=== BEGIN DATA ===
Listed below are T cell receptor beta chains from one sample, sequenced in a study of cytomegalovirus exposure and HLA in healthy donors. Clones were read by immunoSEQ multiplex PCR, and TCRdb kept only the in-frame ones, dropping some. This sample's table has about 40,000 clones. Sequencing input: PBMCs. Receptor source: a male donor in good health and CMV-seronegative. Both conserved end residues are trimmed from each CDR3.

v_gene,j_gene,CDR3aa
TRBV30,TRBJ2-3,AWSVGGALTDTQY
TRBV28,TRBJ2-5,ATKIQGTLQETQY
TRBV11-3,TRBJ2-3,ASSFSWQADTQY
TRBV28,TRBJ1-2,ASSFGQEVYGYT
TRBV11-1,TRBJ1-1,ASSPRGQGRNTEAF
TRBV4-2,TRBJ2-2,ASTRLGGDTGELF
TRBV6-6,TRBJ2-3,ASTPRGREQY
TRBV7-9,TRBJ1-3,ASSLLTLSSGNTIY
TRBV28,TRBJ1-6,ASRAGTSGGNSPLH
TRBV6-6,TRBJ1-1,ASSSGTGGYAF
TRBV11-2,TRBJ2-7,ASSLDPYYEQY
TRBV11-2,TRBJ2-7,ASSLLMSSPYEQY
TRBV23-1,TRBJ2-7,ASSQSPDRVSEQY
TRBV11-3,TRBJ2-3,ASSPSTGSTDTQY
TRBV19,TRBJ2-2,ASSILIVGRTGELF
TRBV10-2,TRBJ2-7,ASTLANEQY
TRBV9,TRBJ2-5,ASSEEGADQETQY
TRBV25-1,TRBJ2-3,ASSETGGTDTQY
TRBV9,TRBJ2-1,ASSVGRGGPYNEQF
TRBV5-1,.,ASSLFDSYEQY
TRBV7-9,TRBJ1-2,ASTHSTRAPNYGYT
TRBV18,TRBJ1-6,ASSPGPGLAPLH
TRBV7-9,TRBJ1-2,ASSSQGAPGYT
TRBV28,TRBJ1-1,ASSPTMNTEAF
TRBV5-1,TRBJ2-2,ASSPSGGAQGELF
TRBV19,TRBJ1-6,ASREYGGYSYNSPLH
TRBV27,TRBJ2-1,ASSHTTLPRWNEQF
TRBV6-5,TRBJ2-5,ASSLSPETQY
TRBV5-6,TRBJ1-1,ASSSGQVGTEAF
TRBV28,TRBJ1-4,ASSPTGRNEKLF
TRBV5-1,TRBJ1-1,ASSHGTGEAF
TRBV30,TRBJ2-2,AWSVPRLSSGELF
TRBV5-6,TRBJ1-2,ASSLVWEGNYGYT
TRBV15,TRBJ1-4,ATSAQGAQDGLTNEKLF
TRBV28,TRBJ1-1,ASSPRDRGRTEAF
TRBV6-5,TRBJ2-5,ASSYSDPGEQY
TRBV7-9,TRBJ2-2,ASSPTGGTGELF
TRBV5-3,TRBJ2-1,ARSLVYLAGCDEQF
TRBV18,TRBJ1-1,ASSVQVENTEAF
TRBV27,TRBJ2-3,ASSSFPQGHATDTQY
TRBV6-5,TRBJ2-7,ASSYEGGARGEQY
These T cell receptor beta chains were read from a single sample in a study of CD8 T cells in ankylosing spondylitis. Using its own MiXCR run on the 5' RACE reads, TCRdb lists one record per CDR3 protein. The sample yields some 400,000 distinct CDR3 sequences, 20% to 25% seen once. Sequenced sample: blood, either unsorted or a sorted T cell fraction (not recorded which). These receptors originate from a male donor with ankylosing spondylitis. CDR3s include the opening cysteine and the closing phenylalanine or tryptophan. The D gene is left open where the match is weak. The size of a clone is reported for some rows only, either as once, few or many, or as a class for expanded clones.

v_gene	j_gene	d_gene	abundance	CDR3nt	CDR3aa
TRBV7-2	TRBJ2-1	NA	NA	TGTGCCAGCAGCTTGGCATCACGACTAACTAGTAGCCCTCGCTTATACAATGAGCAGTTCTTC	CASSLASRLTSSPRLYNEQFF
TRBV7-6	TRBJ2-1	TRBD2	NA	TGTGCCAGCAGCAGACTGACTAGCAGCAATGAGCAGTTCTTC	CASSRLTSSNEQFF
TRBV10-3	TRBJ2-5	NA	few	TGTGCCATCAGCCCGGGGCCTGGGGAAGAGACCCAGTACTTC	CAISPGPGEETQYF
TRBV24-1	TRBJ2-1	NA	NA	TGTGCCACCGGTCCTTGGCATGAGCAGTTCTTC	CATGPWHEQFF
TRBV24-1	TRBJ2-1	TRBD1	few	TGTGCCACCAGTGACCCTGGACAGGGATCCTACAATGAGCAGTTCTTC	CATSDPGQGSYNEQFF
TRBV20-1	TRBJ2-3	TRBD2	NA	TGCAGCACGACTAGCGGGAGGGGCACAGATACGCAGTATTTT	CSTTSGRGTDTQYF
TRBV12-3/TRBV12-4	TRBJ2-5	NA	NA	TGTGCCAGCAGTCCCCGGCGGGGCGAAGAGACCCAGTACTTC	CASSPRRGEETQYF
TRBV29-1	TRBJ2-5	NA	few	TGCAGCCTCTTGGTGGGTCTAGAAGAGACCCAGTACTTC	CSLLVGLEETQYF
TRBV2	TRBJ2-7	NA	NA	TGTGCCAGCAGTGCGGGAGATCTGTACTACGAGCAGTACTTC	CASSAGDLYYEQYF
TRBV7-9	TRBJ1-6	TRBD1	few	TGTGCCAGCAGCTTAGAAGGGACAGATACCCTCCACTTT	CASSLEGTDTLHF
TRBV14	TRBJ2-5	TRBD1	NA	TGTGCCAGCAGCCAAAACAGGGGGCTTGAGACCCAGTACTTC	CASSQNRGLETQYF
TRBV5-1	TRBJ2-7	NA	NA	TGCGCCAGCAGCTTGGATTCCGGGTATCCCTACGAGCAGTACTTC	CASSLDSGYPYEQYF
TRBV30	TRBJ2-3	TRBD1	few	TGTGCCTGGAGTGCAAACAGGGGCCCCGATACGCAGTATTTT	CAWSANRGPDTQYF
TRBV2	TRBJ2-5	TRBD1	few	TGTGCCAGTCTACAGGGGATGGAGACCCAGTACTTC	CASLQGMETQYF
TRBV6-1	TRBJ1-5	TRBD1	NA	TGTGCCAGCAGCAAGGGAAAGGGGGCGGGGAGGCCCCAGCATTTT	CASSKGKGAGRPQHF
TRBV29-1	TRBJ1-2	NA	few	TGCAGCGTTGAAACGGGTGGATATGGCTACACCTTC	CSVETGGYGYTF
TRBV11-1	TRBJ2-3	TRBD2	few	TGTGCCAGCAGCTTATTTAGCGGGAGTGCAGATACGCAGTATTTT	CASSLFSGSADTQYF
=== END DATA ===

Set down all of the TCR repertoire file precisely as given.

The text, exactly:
Listed below are T cell receptor beta chains from one sample, sequenced in a study of cytomegalovirus exposure and HLA in healthy donors. Clones were read by immunoSEQ multiplex PCR, and TCRdb kept only the in-frame ones, dropping some. This sample's table has about 40,000 clones. Sequencing input: PBMCs. Receptor source: a male donor in good health and CMV-seronegative. Both conserved end residues are trimmed from each CDR3.

v_gene,j_gene,CDR3aa
TRBV30,TRBJ2-3,AWSVGGALTDTQY
TRBV28,TRBJ2-5,ATKIQGTLQETQY
TRBV11-3,TRBJ2-3,ASSFSWQADTQY
TRBV28,TRBJ1-2,ASSFGQEVYGYT
TRBV11-1,TRBJ1-1,ASSPRGQGRNTEAF
TRBV4-2,TRBJ2-2,ASTRLGGDTGELF
TRBV6-6,TRBJ2-3,ASTPRGREQY
TRBV7-9,TRBJ1-3,ASSLLTLSSGNTIY
TRBV28,TRBJ1-6,ASRAGTSGGNSPLH
TRBV6-6,TRBJ1-1,ASSSGTGGYAF
TRBV11-2,TRBJ2-7,ASSLDPYYEQY
TRBV11-2,TRBJ2-7,ASSLLMSSPYEQY
TRBV23-1,TRBJ2-7,ASSQSPDRVSEQY
TRBV11-3,TRBJ2-3,ASSPSTGSTDTQY
TRBV19,TRBJ2-2,ASSILIVGRTGELF
TRBV10-2,TRBJ2-7,ASTLANEQY
TRBV9,TRBJ2-5,ASSEEGADQETQY
TRBV25-1,TRBJ2-3,ASSETGGTDTQY
TRBV9,TRBJ2-1,ASSVGRGGPYNEQF
TRBV5-1,.,ASSLFDSYEQY
TRBV7-9,TRBJ1-2,ASTHSTRAPNYGYT
TRBV18,TRBJ1-6,ASSPGPGLAPLH
TRBV7-9,TRBJ1-2,ASSSQGAPGYT
TRBV28,TRBJ1-1,ASSPTMNTEAF
TRBV5-1,TRBJ2-2,ASSPSGGAQGELF
TRBV19,TRBJ1-6,ASREYGGYSYNSPLH
TRBV27,TRBJ2-1,ASSHTTLPRWNEQF
TRBV6-5,TRBJ2-5,ASSLSPETQY
TRBV5-6,TRBJ1-1,ASSSGQVGTEAF
TRBV28,TRBJ1-4,ASSPTGRNEKLF
TRBV5-1,TRBJ1-1,ASSHGTGEAF
TRBV30,TRBJ2-2,AWSVPRLSSGELF
TRBV5-6,TRBJ1-2,ASSLVWEGNYGYT
TRBV15,TRBJ1-4,ATSAQGAQDGLTNEKLF
TRBV28,TRBJ1-1,ASSPRDRGRTEAF
TRBV6-5,TRBJ2-5,ASSYSDPGEQY
TRBV7-9,TRBJ2-2,ASSPTGGTGELF
TRBV5-3,TRBJ2-1,ARSLVYLAGCDEQF
TRBV18,TRBJ1-1,ASSVQVENTEAF
TRBV27,TRBJ2-3,ASSSFPQGHATDTQY
TRBV6-5,TRBJ2-7,ASSYEGGARGEQY
These T cell receptor beta chains were read from a single sample in a study of CD8 T cells in ankylosing spondylitis. Using its own MiXCR run on the 5' RACE reads, TCRdb lists one record per CDR3 protein. The sample yields some 400,000 distinct CDR3 sequences, 20% to 25% seen once. Sequenced sample: blood, either unsorted or a sorted T cell fraction (not recorded which). These receptors originate from a male donor with ankylosing spondylitis. CDR3s include the opening cysteine and the closing phenylalanine or tryptophan. The D gene is left open where the match is weak. The size of a clone is reported for some rows only, either as once, few or many, or as a class for expanded clones.

v_gene	j_gene	d_gene	abundance	CDR3nt	CDR3aa
TRBV7-2	TRBJ2-1	NA	NA	TGTGCCAGCAGCTTGGCATCACGACTAACTAGTAGCCCTCGCTTATACAATGAGCAGTTCTTC	CASSLASRLTSSPRLYNEQFF
TRBV7-6	TRBJ2-1	TRBD2	NA	TGTGCCAGCAGCAGACTGACTAGCAGCAATGAGCAGTTCTTC	CASSRLTSSNEQFF
TRBV10-3	TRBJ2-5	NA	few	TGTGCCATCAGCCCGGGGCCTGGGGAAGAGACCCAGTACTTC	CAISPGPGEETQYF
TRBV24-1	TRBJ2-1	NA	NA	TGTGCCACCGGTCCTTGGCATGAGCAGTTCTTC	CATGPWHEQFF
TRBV24-1	TRBJ2-1	TRBD1	few	TGTGCCACCAGTGACCCTGGACAGGGATCCTACAATGAGCAGTTCTTC	CATSDPGQGSYNEQFF
TRBV20-1	TRBJ2-3	TRBD2	NA	TGCAGCACGACTAGCGGGAGGGGCACAGATACGCAGTATTTT	CSTTSGRGTDTQYF
TRBV12-3/TRBV12-4	TRBJ2-5	NA	NA	TGTGCCAGCAGTCCCCGGCGGGGCGAAGAGACCCAGTACTTC	CASSPRRGEETQYF
TRBV29-1	TRBJ2-5	NA	few	TGCAGCCTCTTGGTGGGTCTAGAAGAGACCCAGTACTTC	CSLLVGLEETQYF
TRBV2	TRBJ2-7	NA	NA	TGTGCCAGCAGTGCGGGAGATCTGTACTACGAGCAGTACTTC	CASSAGDLYYEQYF
TRBV7-9	TRBJ1-6	TRBD1	few	TGTGCCAGCAGCTTAGAAGGGACAGATACCCTCCACTTT	CASSLEGTDTLHF
TRBV14	TRBJ2-5	TRBD1	NA	TGTGCCAGCAGCCAAAACAGGGGGCTTGAGACCCAGTACTTC	CASSQNRGLETQYF
TRBV5-1	TRBJ2-7	NA	NA	TGCGCCAGCAGCTTGGATTCCGGGTATCCCTACGAGCAGTACTTC	CASSLDSGYPYEQYF
TRBV30	TRBJ2-3	TRBD1	few	TGTGCCTGGAGTGCAAACAGGGGCCCCGATACGCAGTATTTT	CAWSANRGPDTQYF
TRBV2	TRBJ2-5	TRBD1	few	TGTGCCAGTCTACAGGGGATGGAGACCCAGTACTTC	CASLQGMETQYF
TRBV6-1	TRBJ1-5	TRBD1	NA	TGTGCCAGCAGCAAGGGAAAGGGGGCGGGGAGGCCCCAGCATTTT	CASSKGKGAGRPQHF
TRBV29-1	TRBJ1-2	NA	few	TGCAGCGTTGAAACGGGTGGATATGGCTACACCTTC	CSVETGGYGYTF
TRBV11-1	TRBJ2-3	TRBD2	few	TGTGCCAGCAGCTTATTTAGCGGGAGTGCAGATACGCAGTATTTT	CASSLFSGSADTQYF